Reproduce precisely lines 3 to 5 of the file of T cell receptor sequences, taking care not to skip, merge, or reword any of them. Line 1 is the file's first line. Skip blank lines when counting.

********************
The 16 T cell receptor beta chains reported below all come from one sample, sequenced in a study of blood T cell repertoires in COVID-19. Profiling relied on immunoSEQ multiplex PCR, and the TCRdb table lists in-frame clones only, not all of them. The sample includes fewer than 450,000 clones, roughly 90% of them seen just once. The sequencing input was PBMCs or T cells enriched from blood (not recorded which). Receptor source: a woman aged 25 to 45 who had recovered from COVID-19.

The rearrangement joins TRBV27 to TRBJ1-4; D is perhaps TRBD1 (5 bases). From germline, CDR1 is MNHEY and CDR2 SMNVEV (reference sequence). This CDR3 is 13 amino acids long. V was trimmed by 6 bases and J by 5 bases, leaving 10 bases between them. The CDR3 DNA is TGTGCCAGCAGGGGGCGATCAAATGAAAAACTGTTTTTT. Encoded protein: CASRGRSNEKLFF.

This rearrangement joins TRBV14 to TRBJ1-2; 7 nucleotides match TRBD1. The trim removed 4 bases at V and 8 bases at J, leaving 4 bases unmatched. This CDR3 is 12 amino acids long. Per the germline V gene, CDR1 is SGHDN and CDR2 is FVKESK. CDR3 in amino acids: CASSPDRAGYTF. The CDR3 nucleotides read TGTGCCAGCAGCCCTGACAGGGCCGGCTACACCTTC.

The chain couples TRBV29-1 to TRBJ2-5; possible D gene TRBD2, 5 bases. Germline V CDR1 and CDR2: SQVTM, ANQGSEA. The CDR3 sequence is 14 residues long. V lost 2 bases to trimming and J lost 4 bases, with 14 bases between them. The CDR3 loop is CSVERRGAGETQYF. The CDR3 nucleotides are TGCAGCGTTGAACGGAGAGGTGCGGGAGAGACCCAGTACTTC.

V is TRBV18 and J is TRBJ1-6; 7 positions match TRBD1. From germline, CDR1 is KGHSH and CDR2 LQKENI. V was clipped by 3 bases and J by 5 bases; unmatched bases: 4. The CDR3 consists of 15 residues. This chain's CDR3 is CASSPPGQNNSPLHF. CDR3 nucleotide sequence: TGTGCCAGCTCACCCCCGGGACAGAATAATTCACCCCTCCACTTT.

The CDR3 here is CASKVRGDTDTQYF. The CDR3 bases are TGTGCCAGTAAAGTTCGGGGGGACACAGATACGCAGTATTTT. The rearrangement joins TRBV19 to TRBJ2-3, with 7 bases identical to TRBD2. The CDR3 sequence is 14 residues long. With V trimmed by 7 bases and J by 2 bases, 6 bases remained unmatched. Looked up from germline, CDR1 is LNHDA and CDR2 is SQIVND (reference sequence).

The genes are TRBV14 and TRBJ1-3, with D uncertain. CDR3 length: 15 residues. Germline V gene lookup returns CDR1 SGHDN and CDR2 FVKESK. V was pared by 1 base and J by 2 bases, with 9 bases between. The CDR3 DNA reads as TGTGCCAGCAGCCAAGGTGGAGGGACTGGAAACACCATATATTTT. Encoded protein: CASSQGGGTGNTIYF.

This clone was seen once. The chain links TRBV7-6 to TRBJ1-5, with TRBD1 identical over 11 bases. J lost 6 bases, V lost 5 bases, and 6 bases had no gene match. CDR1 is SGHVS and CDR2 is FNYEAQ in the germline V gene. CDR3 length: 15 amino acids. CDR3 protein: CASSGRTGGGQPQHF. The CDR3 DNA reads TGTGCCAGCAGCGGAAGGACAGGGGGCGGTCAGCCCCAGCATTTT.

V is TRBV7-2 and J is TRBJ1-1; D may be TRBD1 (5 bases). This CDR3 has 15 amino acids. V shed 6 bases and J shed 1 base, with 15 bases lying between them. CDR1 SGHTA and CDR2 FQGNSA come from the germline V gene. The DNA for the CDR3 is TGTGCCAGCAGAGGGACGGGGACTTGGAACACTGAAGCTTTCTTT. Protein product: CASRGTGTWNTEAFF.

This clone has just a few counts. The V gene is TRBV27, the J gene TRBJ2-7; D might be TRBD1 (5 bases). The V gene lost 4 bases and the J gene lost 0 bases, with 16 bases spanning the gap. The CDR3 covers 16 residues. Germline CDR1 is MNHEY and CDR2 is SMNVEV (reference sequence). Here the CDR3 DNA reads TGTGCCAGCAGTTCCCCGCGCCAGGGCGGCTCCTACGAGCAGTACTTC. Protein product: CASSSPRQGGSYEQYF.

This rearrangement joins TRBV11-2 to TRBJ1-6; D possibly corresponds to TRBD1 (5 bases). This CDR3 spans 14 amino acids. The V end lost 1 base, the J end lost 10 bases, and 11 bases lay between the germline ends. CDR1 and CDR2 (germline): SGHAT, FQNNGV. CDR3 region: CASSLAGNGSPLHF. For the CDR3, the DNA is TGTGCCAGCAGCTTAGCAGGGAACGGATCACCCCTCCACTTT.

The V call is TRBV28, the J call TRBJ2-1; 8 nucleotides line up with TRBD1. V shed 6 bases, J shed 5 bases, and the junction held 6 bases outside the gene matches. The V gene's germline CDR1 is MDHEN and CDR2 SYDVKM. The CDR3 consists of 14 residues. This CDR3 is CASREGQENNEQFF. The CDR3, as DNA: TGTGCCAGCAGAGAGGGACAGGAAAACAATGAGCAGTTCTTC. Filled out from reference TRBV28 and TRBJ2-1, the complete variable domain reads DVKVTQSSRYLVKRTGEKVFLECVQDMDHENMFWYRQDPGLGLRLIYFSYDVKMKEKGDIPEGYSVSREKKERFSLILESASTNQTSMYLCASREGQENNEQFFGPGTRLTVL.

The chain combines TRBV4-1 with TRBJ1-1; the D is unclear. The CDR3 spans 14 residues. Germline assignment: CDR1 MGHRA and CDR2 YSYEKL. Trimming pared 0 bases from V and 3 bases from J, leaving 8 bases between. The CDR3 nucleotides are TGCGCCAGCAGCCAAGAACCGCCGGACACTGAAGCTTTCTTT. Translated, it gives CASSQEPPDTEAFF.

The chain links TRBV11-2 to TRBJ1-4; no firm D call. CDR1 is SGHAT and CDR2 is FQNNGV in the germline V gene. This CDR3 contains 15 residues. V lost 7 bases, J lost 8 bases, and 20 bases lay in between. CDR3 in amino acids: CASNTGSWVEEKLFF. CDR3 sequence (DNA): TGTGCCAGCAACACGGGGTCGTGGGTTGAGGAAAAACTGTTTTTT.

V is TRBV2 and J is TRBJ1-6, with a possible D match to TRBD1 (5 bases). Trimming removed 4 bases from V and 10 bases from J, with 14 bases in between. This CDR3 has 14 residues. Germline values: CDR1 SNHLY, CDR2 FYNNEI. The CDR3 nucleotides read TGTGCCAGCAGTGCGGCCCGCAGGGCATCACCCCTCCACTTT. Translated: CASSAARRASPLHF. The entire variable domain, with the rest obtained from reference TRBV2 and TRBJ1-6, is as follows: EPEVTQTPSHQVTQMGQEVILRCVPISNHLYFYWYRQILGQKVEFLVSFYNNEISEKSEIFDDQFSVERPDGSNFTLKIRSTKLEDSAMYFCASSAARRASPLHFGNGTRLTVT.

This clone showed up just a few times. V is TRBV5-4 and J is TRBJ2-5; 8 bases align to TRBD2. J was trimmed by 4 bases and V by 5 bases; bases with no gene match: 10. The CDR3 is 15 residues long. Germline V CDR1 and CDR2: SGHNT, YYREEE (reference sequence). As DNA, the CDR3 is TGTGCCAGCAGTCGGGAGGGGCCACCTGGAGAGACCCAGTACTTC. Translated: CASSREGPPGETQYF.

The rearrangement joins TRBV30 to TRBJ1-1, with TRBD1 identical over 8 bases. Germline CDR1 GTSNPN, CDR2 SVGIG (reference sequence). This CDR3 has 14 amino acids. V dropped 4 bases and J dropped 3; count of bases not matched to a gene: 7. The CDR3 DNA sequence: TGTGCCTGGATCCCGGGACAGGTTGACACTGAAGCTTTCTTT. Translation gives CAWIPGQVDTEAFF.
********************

This rearrangement joins TRBV14 to TRBJ1-2; 7 nucleotides match TRBD1. The trim removed 4 bases at V and 8 bases at J, leaving 4 bases unmatched. This CDR3 is 12 amino acids long. Per the germline V gene, CDR1 is SGHDN and CDR2 is FVKESK. CDR3 in amino acids: CASSPDRAGYTF. The CDR3 nucleotides read TGTGCCAGCAGCCCTGACAGGGCCGGCTACACCTTC.

The chain couples TRBV29-1 to TRBJ2-5; possible D gene TRBD2, 5 bases. Germline V CDR1 and CDR2: SQVTM, ANQGSEA. The CDR3 sequence is 14 residues long. V lost 2 bases to trimming and J lost 4 bases, with 14 bases between them. The CDR3 loop is CSVERRGAGETQYF. The CDR3 nucleotides are TGCAGCGTTGAACGGAGAGGTGCGGGAGAGACCCAGTACTTC.

V is TRBV18 and J is TRBJ1-6; 7 positions match TRBD1. From germline, CDR1 is KGHSH and CDR2 LQKENI. V was clipped by 3 bases and J by 5 bases; unmatched bases: 4. The CDR3 consists of 15 residues. This chain's CDR3 is CASSPPGQNNSPLHF. CDR3 nucleotide sequence: TGTGCCAGCTCACCCCCGGGACAGAATAATTCACCCCTCCACTTT.